Monday, March 09, 2009

Adam Smith on Liberty

Doug Thorson writes The Freedom factory (‘life, liberty, and the Pursuit of Cash’) Here:

Adam Smith, who lived in the eighteenth century, provided the philosophical and most systematic arguments for the underpinnings of a laissez-faire economic system in his book “The Wealth of Nations.” Smith makes the argument that it was only the interference of government which disrupted the natural working of economic society and created poverty and decay rather than abundance and harmony.

As Smith explained:
The natural effort of every individual to better his own condition, when suffered to exert itself with freedom and security, is so powerful a principle, that it is alone, and without any assistance, not only capable of carrying on the society to wealth and prosperity, but of surmounting a hundred obstructions with which the folly of human laws too often encumbers its operations.

The drive for greater government regulation is the drive toward increased poverty, unemployment and the loss of liberty. With the Obama administration pushing an ever expanding federal government plan to take control of our financial institutions, health care system, the auto industry, and its attack on free speech, the time is now to clearly articulate the differences between free markets and free people, and government administered markets and government control of our lives

Smith was more ‘nuanced’ (as is the fashion in these matters) about the causes of wealth creation (poverty is not ‘caused’; it is a consequence of the absence of wealth). Smith did not ‘underpin’ laissez-faire as an economic system in Wealth Of Nations. That is an ideological myth.

He wrote a critique of the existing political economy of the British state and, by implication, of other European states. He did not dismiss all government actions and interventions; his critique focused on specific government policies, some in place since the 16th century, summarized as mercantile political economy, and which directly hindered the creation of wealth and thereby allowed poverty to continue for a segment of the population.

These mercantile policies included ‘jealousy of trade’ against neighbours (who were Britain’s customers), wars that projected political interferences in continental countries and not to promote legitimate defence interests of an island society, erroneous policies of hoarding gold and silver which led to tariffs and prohibitions on wealth creating trade, laws and statutes than inhibited capital and labour mobility (the Town Guilds, Corporate monopolies of wholesale and retain trades, Apprentices Statutes, and Settlements Acts, all of which were promoted by legislators and those who influenced them, and, the roles of Chartered Trading Monopolies (the East India Company) and the foundation of colonies in North America, which grossly distorted wealth creation through trade monopolies, excess profits, and expensive wars to maintain, well beyond any benefit to Britain.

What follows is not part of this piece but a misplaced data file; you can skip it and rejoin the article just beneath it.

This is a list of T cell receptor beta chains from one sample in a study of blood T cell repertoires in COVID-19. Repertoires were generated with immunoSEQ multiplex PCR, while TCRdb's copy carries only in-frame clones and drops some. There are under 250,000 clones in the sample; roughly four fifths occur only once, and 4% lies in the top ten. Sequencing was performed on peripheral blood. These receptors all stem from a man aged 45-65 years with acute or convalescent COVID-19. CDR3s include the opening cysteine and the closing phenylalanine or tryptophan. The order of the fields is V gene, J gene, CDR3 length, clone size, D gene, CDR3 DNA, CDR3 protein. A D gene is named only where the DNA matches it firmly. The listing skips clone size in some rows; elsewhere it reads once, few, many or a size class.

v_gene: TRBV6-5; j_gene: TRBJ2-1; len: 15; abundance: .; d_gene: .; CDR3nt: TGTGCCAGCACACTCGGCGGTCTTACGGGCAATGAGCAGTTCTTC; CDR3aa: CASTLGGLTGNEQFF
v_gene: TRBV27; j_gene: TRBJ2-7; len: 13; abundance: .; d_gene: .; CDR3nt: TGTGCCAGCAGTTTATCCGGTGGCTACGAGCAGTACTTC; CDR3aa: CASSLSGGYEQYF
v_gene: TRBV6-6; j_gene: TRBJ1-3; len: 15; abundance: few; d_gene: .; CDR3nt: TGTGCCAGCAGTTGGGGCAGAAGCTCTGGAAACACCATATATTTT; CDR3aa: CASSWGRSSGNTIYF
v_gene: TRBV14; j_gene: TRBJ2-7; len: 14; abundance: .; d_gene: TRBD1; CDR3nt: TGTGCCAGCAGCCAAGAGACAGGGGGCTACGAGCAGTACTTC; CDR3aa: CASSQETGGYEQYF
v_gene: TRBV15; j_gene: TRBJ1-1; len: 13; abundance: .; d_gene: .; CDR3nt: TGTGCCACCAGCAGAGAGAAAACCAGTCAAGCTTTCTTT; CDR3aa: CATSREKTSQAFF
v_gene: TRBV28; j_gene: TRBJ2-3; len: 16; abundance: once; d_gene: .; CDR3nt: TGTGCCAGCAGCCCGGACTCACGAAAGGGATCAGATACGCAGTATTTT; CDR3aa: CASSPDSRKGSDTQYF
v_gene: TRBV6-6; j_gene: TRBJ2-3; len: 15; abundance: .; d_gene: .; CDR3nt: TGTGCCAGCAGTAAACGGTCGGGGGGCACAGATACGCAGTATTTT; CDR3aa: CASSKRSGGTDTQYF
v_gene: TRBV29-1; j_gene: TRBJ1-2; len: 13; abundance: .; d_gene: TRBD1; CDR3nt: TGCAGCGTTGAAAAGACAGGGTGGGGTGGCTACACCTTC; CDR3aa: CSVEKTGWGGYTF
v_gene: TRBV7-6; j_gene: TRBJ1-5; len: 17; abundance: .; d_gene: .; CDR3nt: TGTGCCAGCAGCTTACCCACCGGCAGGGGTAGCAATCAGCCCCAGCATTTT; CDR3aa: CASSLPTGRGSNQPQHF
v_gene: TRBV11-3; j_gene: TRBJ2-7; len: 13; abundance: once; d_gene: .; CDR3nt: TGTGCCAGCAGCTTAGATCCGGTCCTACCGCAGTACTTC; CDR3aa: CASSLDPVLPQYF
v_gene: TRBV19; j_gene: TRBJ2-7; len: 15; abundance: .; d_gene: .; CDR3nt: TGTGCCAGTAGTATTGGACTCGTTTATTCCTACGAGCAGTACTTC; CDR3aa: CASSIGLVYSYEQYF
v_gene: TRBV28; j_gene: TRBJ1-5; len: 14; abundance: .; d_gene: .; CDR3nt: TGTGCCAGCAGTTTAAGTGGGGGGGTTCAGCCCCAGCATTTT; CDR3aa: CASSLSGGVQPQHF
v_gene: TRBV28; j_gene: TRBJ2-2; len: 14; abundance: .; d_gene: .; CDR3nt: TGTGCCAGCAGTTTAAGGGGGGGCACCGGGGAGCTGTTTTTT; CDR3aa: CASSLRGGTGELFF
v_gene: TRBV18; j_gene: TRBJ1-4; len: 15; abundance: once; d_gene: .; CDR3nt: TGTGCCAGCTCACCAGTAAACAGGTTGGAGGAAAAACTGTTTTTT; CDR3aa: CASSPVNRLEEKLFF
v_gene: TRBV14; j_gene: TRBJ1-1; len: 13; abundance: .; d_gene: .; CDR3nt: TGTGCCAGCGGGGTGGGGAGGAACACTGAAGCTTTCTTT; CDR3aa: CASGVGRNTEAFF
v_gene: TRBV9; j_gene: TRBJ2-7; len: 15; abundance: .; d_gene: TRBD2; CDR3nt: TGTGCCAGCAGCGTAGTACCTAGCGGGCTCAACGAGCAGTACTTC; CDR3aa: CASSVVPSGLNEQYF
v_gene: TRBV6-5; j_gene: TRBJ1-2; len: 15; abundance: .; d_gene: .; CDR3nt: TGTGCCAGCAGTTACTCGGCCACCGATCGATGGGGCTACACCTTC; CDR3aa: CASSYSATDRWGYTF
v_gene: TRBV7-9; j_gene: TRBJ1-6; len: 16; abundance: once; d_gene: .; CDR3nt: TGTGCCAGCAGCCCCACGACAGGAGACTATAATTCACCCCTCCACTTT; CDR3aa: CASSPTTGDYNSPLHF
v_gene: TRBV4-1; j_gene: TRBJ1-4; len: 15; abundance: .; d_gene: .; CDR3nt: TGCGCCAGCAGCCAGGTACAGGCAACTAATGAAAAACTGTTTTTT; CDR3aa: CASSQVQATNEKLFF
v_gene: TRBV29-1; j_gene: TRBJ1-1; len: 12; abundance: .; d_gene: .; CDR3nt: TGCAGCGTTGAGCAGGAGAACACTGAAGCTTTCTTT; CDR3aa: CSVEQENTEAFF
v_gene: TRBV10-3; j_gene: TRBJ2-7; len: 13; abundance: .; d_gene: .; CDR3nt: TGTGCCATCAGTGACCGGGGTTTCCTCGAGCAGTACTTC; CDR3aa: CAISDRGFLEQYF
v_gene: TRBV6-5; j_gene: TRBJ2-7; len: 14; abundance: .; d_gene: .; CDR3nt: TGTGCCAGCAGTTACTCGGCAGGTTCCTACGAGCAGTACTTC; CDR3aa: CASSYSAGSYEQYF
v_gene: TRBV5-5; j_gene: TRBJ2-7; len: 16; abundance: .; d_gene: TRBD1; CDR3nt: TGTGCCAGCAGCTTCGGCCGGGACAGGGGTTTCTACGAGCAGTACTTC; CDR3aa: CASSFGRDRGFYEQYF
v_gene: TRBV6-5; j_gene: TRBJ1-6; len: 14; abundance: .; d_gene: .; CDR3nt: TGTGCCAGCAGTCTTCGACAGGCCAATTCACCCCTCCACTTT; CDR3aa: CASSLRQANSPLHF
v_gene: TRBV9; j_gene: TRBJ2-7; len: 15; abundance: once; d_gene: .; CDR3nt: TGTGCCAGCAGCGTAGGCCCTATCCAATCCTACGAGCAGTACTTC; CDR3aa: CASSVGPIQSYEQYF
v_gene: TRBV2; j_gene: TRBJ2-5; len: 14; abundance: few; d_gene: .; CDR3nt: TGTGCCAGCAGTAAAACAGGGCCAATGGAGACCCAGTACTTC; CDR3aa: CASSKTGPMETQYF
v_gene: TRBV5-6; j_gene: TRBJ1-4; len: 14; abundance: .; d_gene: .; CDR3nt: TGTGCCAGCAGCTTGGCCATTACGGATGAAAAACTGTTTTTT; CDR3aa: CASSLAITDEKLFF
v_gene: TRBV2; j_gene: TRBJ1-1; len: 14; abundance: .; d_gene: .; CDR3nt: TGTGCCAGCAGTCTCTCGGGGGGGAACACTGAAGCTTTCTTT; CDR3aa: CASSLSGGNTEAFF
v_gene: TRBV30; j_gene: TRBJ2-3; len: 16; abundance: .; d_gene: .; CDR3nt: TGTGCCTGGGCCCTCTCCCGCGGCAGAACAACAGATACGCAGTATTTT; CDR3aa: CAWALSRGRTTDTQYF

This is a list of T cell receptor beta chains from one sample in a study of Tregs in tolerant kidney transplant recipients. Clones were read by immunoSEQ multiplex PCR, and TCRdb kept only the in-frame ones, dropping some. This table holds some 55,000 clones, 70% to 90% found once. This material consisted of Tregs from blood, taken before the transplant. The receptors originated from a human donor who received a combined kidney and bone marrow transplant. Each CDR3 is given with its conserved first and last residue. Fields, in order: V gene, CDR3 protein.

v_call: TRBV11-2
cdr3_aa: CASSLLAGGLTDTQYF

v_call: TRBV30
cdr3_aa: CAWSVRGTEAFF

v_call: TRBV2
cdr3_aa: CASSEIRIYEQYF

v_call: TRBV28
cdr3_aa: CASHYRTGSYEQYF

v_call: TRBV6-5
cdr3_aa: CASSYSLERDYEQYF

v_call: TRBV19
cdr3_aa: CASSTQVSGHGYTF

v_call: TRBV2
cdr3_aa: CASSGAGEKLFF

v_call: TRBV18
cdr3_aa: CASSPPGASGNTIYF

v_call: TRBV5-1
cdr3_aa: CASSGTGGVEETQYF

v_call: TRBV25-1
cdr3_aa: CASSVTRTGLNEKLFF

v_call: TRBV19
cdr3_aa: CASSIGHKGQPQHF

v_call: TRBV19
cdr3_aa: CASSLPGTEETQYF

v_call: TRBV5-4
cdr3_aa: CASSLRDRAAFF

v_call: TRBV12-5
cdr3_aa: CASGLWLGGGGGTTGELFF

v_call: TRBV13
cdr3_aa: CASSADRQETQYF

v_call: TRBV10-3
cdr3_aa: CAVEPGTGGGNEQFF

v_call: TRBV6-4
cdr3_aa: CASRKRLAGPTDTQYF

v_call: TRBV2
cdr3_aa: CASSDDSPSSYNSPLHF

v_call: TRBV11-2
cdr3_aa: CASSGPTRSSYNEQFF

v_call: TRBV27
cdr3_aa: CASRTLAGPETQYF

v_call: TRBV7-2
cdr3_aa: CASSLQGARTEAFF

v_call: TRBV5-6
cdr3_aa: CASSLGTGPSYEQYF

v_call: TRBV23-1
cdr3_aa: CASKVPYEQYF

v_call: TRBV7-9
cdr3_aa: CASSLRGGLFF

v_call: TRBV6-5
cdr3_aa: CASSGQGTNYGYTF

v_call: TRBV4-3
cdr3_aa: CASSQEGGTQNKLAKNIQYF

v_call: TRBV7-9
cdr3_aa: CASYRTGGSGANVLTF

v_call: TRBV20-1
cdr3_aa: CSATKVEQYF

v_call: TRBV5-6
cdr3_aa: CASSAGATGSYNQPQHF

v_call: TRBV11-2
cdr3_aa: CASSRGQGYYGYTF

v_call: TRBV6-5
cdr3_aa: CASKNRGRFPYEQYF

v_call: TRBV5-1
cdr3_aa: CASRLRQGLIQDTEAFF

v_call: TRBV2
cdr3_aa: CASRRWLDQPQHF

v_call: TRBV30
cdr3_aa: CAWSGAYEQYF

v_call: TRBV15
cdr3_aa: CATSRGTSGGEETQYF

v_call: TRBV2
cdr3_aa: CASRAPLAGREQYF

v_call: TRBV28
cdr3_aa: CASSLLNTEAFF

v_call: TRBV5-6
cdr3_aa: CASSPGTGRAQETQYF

In response to these inhibitions by government policies, Smith advocated a substantial role for government in funding the infrastructure investment across Britain in project to ‘facilitate commerce’, such as in a national road-building programme, the creation of safe harbours for trade and travel, canals between population centres, the paving of large towns, street lighting, sewage and waste disposal, and the proper administration of ‘police’ (a broader term than modern day usage, which included ensuring the appropriate supply and regular availability of subsistence for town populations.

He also advocated national education facilities in ‘little schools’ in every parish to educate every child to ‘read, write, and do account’, preferably with some geometry in place of Latin because such skills would be more suitable for young adults looking for work. He also made a little noticed case for government palliative care for people suffering leprosy and ‘other loathsome diseases’ (a provision with large future cost implications).

Smith saw competition as the major stimulus for commerce in place of monopoly and regarded many ‘merchants and manufacturers’ as a barrier to the growth of commerce from the attempts to lobby legislators and those who influenced them for trade protection and special privileges.

Doug Thorson may not appreciate the extent to which Adam Smith was not an advocate of laissez-faire as advanced by some the French économistes or Physiocrats. In 17th-18th-century France, local trade markets were highly regulated by central government and the inspectors appointed by Government interfered closely in the day-to-day running of businesses, large and small, to a degree unknown in Britain. Their cry for ‘laissez nous faire’ had a different basis to Smith’s advocacy of commercial markets where possible, government intervention where necessary.

The ‘folly of human laws’ was not advanced by Adam Smith as a case for no, or limited, laws. He insisted on instruments of justice as a foundation for human society, but he knew, as we do, that governments pass laws regularly, some of which are manifest follies in the consequences, and which are the faults of the use of political processes for sectional interests.

That is why Liberty, enshrined in law and practice, is a foundation for the creation of wealth.

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